~ Syndrome X -- What It Is and How to Approach It

Syndrome X (Metabolic Syndrome, i.e., insulin resistance and hyperinsulinemia)

Eclectic physicians have, for the past 20 years, judged hyperinsulinism, or Syndrome X, a powerful indicator of an eventual heart attack. For clarity, let it be understood that a syndrome represents clusters of symptoms; in Syndrome X the symptoms are an inability to fully metabolize carbohydrates, hypertriglyceridemia, reduced HDL, smaller, denser LDL particles, increased blood pressure, visceral adiposity, disrupted coagulation factors, insulin resistance, hyperinsulinemia, and, often, increased levels of uric acid.

For years, high uric acid levels have been associated with cardiovascular disease, but the relationship was poorly understood. Dr. Gerald Reaven unraveled the link when he determined that elevations in uric acid are, often, promulgated by Syndrome X; Syndrome X, in turn, is a forerunner to heart disease. (Fang et al., 2000)

Until hyperinsulinemia is diagnosed and a therapeutic course charted, the arteries are under severe attack and the risk of a blood clot increases. Lesions, i.e., wounds and injuries, damage the arteries; attempts at vascular repair corrode the vasculature with atheromatous material, blockading and closing off vital circulatory routes. The population of sticky platelets increases, as well as the production of free radicals. Lipogenesis (the production and accumulation of fat in arterial tissue) encourages smooth muscles in the vasculature to proliferate. Along with excessive amounts of fibrinogen (a plasma protein that encourages the clotting of blood), PAI-1 (an inhibitor of the fibrinolytic process) becomes more active, further increasing the likelihood of a blood clot. HMG-CoA reductase, the rate-limiting enzyme involved in hepatic cholesterol production, appears simulated in both diabetic and non-diabetic animal studies amidst high levels of insulin. (Dietsschy et al., 1974)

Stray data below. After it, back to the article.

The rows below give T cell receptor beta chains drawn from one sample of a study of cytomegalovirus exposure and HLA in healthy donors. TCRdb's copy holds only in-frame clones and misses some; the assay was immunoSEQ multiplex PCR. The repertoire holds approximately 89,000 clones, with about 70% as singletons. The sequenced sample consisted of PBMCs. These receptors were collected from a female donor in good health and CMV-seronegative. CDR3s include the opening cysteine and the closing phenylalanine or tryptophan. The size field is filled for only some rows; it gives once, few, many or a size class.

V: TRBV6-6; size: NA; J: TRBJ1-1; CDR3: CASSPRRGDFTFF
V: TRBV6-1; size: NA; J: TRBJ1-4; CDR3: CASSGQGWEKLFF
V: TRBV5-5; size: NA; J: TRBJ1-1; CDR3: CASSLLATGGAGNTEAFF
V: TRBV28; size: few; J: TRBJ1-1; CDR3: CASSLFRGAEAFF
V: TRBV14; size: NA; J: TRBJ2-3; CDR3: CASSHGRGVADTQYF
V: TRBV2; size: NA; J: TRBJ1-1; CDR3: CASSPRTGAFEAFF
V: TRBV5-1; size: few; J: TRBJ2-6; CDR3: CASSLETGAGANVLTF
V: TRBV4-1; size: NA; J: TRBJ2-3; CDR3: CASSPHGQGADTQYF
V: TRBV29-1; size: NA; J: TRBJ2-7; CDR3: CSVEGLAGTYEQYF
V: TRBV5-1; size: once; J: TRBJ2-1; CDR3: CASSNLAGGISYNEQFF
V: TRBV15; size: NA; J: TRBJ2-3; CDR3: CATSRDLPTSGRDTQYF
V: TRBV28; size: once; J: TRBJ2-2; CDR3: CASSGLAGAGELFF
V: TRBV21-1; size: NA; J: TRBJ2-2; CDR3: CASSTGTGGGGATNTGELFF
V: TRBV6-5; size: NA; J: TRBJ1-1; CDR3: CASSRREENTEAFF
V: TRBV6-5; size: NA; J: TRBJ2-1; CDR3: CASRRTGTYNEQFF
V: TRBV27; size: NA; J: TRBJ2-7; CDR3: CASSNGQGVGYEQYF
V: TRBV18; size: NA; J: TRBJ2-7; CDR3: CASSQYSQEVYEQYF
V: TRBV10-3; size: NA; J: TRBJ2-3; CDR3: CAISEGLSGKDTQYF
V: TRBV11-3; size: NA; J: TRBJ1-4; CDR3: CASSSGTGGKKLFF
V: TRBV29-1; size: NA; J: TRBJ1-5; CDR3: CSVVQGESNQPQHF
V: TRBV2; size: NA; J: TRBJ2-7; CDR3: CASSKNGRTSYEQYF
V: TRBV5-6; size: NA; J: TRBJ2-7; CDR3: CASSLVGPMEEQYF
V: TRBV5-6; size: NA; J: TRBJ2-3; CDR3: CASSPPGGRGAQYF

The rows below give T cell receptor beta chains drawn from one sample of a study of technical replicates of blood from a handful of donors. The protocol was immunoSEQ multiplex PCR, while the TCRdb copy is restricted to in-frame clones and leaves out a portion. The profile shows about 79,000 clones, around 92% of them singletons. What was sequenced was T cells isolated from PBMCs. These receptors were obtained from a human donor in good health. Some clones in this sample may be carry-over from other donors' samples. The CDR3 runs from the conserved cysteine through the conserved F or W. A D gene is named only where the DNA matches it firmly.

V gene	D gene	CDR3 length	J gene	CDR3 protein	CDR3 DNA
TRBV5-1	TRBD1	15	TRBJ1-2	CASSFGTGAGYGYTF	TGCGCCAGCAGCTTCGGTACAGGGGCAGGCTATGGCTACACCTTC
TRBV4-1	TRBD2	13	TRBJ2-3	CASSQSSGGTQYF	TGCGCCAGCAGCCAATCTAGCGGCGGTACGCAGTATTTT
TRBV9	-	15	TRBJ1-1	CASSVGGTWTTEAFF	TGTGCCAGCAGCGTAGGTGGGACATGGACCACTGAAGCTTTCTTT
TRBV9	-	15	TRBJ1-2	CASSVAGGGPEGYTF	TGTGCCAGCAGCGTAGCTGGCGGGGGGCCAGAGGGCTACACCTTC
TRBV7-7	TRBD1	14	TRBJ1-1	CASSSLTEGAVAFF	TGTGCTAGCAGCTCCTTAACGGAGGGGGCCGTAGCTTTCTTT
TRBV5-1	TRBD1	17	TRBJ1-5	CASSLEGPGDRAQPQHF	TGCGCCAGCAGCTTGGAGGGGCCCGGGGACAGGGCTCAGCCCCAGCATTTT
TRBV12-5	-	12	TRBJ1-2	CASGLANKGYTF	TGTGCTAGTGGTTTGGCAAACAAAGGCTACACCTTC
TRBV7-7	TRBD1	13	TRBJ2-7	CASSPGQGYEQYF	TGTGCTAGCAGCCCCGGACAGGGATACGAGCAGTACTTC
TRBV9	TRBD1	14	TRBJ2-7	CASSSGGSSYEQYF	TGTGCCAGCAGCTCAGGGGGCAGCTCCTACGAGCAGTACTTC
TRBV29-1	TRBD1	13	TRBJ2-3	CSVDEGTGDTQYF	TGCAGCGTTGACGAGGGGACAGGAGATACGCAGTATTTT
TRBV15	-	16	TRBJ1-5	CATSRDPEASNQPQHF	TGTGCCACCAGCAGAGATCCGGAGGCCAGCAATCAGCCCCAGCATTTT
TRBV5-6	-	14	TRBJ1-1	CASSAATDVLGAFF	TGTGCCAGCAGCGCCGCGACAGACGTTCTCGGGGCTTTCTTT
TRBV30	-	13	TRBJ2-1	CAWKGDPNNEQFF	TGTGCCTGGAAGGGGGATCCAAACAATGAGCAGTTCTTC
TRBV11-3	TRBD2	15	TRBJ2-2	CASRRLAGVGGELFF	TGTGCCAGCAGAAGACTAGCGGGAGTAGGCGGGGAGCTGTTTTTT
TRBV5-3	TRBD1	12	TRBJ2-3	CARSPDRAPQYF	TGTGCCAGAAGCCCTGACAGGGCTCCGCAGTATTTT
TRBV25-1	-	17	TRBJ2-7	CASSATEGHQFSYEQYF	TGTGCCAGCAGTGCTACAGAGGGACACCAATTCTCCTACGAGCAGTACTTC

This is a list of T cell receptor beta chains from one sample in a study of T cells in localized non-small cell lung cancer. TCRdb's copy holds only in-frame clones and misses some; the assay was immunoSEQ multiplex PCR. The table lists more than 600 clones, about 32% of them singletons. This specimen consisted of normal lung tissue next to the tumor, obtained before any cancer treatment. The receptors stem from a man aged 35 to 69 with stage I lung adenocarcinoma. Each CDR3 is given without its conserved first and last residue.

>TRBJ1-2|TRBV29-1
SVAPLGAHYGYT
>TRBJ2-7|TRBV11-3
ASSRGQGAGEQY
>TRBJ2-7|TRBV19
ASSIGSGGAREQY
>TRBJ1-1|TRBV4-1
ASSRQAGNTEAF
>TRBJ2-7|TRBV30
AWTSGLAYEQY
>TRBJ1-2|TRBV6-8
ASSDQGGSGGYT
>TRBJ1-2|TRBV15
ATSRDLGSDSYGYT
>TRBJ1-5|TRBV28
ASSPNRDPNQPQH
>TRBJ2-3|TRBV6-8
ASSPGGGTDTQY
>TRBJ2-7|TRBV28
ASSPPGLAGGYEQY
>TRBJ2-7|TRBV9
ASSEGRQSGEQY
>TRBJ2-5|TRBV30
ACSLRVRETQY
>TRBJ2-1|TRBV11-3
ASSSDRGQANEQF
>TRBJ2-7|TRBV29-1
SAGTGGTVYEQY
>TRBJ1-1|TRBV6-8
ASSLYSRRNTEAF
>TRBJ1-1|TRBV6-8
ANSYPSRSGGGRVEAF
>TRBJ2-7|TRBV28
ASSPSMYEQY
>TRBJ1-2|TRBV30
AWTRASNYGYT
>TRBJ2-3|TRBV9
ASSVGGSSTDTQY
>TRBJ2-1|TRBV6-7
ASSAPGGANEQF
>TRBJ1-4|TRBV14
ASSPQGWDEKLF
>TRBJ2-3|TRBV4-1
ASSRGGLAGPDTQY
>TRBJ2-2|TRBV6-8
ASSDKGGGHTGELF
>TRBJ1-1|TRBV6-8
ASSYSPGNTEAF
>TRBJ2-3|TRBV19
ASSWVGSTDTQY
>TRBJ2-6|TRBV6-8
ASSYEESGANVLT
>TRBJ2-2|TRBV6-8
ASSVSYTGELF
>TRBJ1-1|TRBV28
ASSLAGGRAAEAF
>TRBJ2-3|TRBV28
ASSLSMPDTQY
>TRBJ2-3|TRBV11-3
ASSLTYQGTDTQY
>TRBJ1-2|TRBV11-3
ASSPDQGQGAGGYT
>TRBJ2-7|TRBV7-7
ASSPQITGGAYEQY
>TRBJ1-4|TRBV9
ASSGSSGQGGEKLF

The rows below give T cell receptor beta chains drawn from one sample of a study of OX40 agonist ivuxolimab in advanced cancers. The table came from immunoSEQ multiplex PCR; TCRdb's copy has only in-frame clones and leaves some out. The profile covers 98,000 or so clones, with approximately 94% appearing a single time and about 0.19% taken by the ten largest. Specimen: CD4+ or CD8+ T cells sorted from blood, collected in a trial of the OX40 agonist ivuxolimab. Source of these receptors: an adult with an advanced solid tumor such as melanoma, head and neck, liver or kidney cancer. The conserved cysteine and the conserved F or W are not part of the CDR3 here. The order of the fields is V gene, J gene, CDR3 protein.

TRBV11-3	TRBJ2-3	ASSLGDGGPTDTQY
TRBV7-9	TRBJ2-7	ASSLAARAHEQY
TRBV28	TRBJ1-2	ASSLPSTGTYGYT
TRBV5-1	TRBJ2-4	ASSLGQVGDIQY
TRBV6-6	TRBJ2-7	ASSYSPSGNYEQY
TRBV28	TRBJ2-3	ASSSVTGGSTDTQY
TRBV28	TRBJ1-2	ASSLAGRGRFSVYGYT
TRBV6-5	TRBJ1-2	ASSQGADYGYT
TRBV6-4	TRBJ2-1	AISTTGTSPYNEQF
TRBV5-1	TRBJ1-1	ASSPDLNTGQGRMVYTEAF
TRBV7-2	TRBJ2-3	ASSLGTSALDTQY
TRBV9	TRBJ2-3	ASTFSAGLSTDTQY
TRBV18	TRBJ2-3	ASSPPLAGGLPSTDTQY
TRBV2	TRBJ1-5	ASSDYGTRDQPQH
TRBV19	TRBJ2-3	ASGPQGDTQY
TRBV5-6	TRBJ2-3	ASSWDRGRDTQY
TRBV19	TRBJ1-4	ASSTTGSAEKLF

Syndrome X interferes with glucose delivery, a consequence initiated by insulin's nonresponsiveness at the receptor site on the cell. Normally, ordinary levels of insulin will escort glucose into the cell, leaving a bloodstream favoring neither hyper or hypoglycemia. In Syndrome X, the receptor turns a cold shoulder to the hormone and insulin is no longer able to deposit its cargo; as a result glucose loads up in the bloodstream. The pancreas is aware of the problem and attempts to resolve it by discharging more and more insulin. The logic appears to be: since normal levels of insulin cannot get the job done, perhaps greater and greater amounts of circulating insulin will be able to drive glucose, the principal metabolic fuel, into our 60 trillion cells.

In most cases of type 2-diabetes the problem is insulin resistance and inadequate compensatory insulin; in Syndrome X, insulin resistance and excessive amounts of insulin are the hallmarks. The vast difference between the two conditions is that in Syndrome X, the pancreas does not falter in its effort to pump out insulin. It sounds as if the host has won but the following reasons discredit this logic.
  1. The pancreas can tire in its endless effort to supply compensatory insulin and insulin-dependent diabetes will result.
  2. Hormones are powerful substances with equally meaningful purpose. When insulin is not used for its intended functions, insulin builds up in the blood stream, and, from various perspectives, the risk of heart disease increases.